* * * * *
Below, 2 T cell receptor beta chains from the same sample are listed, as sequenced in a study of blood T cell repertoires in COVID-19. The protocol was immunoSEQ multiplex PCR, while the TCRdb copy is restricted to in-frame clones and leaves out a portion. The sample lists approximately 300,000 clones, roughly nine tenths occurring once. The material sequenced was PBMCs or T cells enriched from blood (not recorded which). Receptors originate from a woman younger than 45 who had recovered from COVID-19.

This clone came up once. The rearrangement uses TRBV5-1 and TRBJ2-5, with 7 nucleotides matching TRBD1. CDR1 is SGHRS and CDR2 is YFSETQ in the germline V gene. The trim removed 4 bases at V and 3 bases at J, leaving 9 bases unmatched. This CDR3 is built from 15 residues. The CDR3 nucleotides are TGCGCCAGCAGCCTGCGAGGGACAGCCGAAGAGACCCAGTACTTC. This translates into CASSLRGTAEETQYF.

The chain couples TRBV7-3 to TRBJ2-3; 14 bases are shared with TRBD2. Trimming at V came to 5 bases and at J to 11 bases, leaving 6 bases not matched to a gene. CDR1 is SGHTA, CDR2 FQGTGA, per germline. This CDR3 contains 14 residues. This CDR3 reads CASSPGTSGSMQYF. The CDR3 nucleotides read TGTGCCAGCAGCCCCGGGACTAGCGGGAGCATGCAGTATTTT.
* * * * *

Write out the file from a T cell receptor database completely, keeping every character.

Below, 2 T cell receptor beta chains from the same sample are listed, as sequenced in a study of blood T cell repertoires in COVID-19. The protocol was immunoSEQ multiplex PCR, while the TCRdb copy is restricted to in-frame clones and leaves out a portion. The sample lists approximately 300,000 clones, roughly nine tenths occurring once. The material sequenced was PBMCs or T cells enriched from blood (not recorded which). Receptors originate from a woman younger than 45 who had recovered from COVID-19.

This clone came up once. The rearrangement uses TRBV5-1 and TRBJ2-5, with 7 nucleotides matching TRBD1. CDR1 is SGHRS and CDR2 is YFSETQ in the germline V gene. The trim removed 4 bases at V and 3 bases at J, leaving 9 bases unmatched. This CDR3 is built from 15 residues. The CDR3 nucleotides are TGCGCCAGCAGCCTGCGAGGGACAGCCGAAGAGACCCAGTACTTC. This translates into CASSLRGTAEETQYF.

The chain couples TRBV7-3 to TRBJ2-3; 14 bases are shared with TRBD2. Trimming at V came to 5 bases and at J to 11 bases, leaving 6 bases not matched to a gene. CDR1 is SGHTA, CDR2 FQGTGA, per germline. This CDR3 contains 14 residues. This CDR3 reads CASSPGTSGSMQYF. The CDR3 nucleotides read TGTGCCAGCAGCCCCGGGACTAGCGGGAGCATGCAGTATTTT.